In other regions, the situation could be even worse. According to a module of the COVID-19 survey in seven African countries, about 90% of companies have seen their turnover and cash flow decrease. A total of 24 percent are in arrears. In a region where 38% of businesses say access to finance is a major challenge, only 17% of businesses have used bank loans to address cash shortfalls.

Again, the low penetration of digital technologies has increased vulnerability, with only 18% of companies able to increase their online activity and 17% switch to teleworking. Only 7% of them had received or hoped for government assistance, which is why 9% had already filed for bankruptcy or declared bankruptcy.

Threatened financial flows

The financial difficulties of companies could be a bad omen for banks. Although they have so far held up well, banks are often damaged after economic crises, as bad loans accumulate in their accounts, even as the rest of the economy begins to recover. The risk that the increase in the number of non-performing loans will increasingly limit the ability of banks to lend to healthy businesses is high. The preliminary results of a survey of African banks conducted in early 2021 by the EIB’s Economic Analysis Department highlight what these banks consider to date to be the main effects suffered as a result of the pandemic. These effects are a decrease in asset quality (e.g. more bad loans) as well as a decrease in the demand for loans, echoing what is seen in business surveys.

Ultimately, the severity of the economic impact of the pandemic will depend to a large extent on the ability of governments to implement supportive policies that cushion the shock and support the recovery, while keeping businesses afloat and people employed. In addition to supporting businesses, continued spending on public services, social protection systems, and infrastructure is essential to support the recovery and prevent further negative consequences of the pandemic. To do this, funding is needed. In addition to an annual funding gap of $2,500 billion to achieve the Sustainable Development Goals, the OECD estimates that there is a shortfall of $1,000 billion per year for spending on the post-COVID recovery in developing countries.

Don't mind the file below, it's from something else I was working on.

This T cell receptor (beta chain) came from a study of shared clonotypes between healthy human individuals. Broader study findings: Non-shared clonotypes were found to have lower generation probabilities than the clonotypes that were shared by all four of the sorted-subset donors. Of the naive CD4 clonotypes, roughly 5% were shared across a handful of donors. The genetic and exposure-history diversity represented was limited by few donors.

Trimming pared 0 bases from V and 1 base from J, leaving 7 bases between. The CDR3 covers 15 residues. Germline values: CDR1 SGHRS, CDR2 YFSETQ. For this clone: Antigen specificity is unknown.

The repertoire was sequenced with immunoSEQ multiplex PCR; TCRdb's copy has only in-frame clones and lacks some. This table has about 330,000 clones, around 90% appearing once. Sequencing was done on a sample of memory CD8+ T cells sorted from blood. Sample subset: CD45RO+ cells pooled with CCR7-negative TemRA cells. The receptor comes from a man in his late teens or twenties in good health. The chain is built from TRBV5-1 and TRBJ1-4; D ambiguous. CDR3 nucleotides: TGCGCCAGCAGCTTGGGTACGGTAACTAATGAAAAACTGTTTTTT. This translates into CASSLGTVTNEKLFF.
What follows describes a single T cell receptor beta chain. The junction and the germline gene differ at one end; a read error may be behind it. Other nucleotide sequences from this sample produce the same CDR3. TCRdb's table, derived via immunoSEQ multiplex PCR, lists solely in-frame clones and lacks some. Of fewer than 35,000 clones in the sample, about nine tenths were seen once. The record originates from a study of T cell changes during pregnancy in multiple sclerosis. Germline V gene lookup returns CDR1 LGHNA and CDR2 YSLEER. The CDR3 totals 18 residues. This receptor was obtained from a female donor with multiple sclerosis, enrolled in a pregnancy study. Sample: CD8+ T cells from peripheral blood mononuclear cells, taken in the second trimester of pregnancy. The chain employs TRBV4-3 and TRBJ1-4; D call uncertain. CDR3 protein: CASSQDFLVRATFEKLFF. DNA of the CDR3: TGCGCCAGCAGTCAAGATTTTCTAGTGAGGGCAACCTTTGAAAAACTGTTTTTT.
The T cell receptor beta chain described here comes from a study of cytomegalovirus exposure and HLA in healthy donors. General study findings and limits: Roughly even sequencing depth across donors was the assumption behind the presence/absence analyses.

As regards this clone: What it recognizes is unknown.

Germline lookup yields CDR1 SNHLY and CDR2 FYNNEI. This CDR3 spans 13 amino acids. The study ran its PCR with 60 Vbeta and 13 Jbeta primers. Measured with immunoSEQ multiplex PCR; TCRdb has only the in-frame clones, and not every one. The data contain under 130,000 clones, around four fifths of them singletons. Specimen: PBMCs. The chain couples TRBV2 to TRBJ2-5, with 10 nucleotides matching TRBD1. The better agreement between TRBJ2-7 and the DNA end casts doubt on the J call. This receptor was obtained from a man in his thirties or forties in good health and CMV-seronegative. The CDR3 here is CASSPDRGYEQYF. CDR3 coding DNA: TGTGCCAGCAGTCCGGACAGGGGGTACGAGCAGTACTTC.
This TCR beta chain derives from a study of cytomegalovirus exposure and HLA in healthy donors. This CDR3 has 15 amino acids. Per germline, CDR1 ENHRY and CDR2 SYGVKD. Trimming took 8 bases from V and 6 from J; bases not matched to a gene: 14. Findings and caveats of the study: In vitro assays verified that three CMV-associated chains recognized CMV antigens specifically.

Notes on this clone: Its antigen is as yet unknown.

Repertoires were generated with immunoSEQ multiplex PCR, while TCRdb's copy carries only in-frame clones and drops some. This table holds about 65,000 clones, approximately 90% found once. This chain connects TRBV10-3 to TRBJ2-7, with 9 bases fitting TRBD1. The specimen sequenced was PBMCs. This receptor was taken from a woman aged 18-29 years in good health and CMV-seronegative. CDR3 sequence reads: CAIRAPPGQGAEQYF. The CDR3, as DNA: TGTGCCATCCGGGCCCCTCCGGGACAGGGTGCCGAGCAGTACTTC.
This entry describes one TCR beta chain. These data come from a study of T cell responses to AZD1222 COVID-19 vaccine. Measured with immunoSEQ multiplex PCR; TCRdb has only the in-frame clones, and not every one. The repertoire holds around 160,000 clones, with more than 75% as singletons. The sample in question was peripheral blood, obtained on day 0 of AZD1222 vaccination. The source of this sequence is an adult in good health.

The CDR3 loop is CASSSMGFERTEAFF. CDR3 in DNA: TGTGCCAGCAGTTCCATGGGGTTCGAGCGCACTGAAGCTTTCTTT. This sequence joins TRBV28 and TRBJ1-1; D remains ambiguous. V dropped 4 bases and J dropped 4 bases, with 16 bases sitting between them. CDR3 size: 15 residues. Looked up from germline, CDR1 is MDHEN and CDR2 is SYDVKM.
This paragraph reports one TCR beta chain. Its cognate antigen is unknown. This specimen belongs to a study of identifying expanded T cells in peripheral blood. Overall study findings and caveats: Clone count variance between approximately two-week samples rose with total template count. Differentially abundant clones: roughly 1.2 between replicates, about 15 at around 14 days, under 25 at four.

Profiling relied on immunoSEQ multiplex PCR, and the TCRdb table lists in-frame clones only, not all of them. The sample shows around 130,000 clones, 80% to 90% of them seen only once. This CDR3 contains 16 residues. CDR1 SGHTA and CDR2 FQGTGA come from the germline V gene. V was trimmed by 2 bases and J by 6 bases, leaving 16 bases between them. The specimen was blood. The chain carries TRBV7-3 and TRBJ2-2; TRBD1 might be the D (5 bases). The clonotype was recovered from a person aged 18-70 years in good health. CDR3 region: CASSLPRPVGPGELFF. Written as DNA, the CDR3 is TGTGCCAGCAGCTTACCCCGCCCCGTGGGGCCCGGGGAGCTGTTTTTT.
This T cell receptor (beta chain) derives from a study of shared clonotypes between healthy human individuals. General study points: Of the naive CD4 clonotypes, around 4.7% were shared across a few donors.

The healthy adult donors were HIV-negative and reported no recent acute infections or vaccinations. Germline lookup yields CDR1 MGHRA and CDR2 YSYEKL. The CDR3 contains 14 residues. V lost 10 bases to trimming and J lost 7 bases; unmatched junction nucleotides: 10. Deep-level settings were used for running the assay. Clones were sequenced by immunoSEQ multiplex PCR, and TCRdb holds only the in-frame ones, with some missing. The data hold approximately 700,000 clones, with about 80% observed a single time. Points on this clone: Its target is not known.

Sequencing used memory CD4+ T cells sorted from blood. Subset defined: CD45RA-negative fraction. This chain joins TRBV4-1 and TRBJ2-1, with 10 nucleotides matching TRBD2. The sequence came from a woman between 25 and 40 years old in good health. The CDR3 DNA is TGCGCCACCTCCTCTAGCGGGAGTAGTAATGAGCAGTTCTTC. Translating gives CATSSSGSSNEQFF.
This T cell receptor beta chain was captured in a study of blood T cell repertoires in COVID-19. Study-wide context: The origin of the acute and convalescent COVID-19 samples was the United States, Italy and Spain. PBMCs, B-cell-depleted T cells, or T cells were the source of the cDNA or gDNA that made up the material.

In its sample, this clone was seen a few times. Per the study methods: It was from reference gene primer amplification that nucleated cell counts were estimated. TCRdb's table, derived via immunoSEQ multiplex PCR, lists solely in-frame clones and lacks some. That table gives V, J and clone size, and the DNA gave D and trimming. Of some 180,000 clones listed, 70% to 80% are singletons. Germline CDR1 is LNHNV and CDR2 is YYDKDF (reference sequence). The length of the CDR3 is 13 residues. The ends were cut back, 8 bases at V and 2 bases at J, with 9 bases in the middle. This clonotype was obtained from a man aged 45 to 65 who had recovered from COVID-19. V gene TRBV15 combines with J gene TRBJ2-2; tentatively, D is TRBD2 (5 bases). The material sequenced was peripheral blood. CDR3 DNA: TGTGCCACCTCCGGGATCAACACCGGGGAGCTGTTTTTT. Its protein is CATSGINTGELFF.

However, most emerging markets and developing countries have little capacity to implement the kind of emergency economic measures adopted by developed countries. In addition, sovereign debt sustainability is a growing concern, particularly for countries that were already heavily indebted before the pandemic. Currently, 36 of the 70 low-income countries examined are at high risk of debt over-indebtedness or are already struggling to service their debt. The prospect of rising inflation and interest rates in the United States could undermine risk appetite and put additional pressure on access to external financing for emerging and developing economies. Private external financing for developing countries has already collapsed by about $700 billion in 2020, with remittances falling by about 20%, foreign direct investment by 35%, and net portfolio inflows (funds invested in financial assets such as sovereign bonds) by 80%